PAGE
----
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You're never too old to benefit from strength training

By Michael Roizen, M.D. on

At age 76, Sylvester Stallone advocates for making "exercise your hobby instead of your enemy." Then, "it will always make you better than you were before." I hope when you're his age you have the same get-up-and-go. There's no reason not to, now that a study in JAMA Network Open explains a good way to accomplish that goal -- build your muscle strength.

The researchers looked at info on 115,489 participants, ages 65 to 74 and did a follow-up around 7.9 years later. The goal was to determine how much muscle-strengthening activity is needed when you're age 65-plus to extend your health and longevity.

The researchers found that doing muscle-strengthening on its own for two to three or four to six times weekly (not more!) reduced the risk of death from all causes by 83% and 79% respectively. That's compared to doing it one or fewer times a week.

Doing moderate to vigorous aerobics on its own for 150-300 minutes or more than 300 minutes weekly reduced the risk of death over the same time period by 75% and 68% respectively. That's compared to getting less than 10 minutes a week.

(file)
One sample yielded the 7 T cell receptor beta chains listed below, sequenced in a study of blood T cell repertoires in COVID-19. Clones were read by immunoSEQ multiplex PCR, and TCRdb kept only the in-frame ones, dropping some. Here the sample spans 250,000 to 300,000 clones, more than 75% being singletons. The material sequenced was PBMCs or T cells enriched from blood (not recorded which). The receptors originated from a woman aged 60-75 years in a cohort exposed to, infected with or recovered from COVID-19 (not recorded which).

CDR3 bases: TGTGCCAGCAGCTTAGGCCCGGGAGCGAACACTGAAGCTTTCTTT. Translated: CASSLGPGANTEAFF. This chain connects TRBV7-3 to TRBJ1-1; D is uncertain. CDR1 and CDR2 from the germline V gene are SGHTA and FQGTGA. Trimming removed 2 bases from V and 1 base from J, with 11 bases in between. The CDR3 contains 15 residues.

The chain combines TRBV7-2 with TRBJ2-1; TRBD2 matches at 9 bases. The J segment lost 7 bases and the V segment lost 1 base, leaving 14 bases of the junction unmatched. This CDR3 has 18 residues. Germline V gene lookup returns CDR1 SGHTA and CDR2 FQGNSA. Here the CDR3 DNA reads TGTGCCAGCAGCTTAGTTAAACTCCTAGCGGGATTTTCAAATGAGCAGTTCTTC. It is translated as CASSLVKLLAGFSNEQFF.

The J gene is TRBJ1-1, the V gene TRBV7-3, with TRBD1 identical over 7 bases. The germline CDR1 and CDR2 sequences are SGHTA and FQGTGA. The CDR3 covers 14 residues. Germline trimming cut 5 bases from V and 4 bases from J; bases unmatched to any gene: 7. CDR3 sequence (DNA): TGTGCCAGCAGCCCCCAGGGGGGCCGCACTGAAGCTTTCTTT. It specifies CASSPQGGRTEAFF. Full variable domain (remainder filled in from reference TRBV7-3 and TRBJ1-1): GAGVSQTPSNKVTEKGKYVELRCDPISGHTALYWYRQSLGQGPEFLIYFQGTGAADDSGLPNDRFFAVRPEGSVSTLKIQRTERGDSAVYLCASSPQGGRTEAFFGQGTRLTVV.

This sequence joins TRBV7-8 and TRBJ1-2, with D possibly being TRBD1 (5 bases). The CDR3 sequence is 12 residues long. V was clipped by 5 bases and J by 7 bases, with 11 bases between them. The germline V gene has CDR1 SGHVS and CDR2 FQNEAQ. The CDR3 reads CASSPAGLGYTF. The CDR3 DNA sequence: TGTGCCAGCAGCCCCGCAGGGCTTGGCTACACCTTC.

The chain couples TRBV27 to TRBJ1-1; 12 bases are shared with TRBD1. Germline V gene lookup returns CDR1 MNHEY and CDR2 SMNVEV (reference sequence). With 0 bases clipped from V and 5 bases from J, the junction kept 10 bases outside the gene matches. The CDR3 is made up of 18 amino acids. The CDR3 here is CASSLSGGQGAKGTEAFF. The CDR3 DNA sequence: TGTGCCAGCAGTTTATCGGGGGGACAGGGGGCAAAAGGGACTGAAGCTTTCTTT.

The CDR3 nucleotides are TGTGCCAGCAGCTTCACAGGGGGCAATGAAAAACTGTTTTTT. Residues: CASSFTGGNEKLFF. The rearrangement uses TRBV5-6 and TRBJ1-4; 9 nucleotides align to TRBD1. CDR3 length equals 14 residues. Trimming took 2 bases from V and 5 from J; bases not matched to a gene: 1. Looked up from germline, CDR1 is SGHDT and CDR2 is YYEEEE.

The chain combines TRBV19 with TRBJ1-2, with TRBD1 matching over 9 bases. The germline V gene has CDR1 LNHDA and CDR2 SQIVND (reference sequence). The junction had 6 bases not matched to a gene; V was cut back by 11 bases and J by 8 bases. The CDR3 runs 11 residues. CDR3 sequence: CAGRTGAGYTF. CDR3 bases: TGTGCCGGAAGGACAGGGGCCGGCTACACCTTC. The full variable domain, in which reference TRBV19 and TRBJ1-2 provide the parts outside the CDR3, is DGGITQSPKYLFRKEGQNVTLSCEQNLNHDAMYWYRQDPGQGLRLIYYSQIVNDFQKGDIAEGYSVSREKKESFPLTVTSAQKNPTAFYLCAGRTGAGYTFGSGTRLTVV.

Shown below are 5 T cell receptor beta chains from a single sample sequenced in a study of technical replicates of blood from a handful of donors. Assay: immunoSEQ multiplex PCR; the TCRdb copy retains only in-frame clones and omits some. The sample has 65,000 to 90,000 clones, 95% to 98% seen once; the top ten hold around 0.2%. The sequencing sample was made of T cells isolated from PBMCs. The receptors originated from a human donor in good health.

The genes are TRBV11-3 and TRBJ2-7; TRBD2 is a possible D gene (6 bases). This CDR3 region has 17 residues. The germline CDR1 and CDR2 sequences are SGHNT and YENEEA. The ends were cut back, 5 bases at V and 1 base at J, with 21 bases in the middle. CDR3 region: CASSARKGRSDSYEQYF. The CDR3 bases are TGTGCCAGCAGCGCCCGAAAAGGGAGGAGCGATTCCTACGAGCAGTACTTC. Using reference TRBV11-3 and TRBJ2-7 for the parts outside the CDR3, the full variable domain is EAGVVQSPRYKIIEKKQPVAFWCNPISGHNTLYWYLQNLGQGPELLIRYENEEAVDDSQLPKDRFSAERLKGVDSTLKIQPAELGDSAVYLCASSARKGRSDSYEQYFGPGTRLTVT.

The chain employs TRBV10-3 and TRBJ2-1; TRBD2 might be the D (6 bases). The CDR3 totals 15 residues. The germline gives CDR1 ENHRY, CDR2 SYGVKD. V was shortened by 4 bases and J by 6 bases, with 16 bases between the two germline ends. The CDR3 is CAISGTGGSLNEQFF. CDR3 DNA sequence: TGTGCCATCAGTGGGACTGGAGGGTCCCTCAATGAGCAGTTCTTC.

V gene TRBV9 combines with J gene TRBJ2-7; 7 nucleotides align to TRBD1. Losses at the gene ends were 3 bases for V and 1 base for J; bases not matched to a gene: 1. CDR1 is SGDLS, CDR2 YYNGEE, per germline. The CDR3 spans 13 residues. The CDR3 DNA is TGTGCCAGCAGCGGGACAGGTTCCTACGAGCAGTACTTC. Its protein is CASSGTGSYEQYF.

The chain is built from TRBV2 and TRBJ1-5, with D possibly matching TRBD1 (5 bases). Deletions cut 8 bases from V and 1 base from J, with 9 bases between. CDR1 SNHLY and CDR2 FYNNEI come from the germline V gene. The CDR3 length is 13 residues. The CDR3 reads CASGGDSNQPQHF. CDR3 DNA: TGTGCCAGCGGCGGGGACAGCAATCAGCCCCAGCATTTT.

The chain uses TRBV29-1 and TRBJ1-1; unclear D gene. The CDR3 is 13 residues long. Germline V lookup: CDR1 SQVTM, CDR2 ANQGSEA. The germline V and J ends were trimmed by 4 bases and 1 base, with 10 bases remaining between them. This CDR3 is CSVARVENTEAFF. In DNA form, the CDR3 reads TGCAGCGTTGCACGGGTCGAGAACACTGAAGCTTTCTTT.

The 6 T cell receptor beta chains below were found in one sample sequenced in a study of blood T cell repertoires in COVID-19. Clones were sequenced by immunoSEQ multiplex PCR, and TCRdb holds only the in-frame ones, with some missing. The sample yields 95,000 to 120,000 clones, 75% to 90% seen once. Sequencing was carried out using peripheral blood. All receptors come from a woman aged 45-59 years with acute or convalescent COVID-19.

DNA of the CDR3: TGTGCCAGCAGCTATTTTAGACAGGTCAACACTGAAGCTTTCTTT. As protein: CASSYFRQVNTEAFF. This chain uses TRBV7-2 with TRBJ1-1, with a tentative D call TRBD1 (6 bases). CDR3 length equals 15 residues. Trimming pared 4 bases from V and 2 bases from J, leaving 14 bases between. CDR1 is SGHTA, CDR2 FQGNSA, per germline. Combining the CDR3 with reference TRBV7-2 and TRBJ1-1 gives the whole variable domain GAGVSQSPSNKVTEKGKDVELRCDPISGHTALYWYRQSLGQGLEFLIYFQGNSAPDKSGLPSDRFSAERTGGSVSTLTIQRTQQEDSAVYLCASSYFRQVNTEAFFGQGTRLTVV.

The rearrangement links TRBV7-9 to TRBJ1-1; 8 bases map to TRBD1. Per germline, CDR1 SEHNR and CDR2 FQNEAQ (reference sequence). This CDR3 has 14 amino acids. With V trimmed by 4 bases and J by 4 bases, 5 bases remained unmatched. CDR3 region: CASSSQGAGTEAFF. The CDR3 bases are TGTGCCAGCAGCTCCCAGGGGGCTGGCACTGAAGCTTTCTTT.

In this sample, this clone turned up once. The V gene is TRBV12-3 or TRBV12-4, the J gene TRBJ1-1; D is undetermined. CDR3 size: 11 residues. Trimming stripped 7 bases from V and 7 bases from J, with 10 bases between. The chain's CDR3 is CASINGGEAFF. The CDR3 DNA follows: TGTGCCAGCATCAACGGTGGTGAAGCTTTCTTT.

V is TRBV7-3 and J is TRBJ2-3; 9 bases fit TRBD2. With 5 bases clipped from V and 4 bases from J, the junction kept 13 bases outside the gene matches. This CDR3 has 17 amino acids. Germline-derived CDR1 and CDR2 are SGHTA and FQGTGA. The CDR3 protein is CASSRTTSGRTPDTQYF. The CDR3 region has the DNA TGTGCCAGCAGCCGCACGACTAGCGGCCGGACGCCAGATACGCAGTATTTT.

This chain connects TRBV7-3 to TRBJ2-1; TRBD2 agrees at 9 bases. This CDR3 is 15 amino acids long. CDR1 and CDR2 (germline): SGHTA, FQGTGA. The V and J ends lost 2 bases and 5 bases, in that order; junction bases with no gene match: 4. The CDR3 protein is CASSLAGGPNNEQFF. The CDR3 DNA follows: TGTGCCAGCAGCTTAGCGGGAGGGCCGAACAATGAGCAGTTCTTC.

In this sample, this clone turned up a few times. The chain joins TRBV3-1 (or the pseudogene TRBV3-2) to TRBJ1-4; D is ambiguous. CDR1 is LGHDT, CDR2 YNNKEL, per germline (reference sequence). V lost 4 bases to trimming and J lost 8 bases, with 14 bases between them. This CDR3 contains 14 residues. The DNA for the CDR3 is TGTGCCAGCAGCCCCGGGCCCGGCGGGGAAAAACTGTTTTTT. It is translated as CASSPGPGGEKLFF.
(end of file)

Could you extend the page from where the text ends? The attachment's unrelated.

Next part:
When two to three strength-training sessions were combined with more than 10 minutes of aerobics weekly, the risk of death was reduced by 91%.

Clearly, as you age, muscle strengthening is vital. It helps maintain a healthy metabolism, prevents falls and protects bones. So, don't limit your workouts to aerobics. That way, at 90 you'll be prepared to be the new 40 when the "Great Age Reboot" occurs.

 

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Health pioneer Michael Roizen, M.D., is chief wellness officer emeritus at the Cleveland Clinic and author of four No. 1 New York Times bestsellers. His next book is "The Great Age Reboot: Cracking the Longevity Code for a Younger Tomorrow." Do you have a topic Dr. Mike should cover in a future column? If so, please email questions@GreatAgeReboot.com.

(c)2022 Michael Roizen, M.D.

Distributed by King Features Syndicate, Inc.

(c) 2022 Michael Roizen, M.D. Distributed by King Features Syndicate, Inc.
 

 

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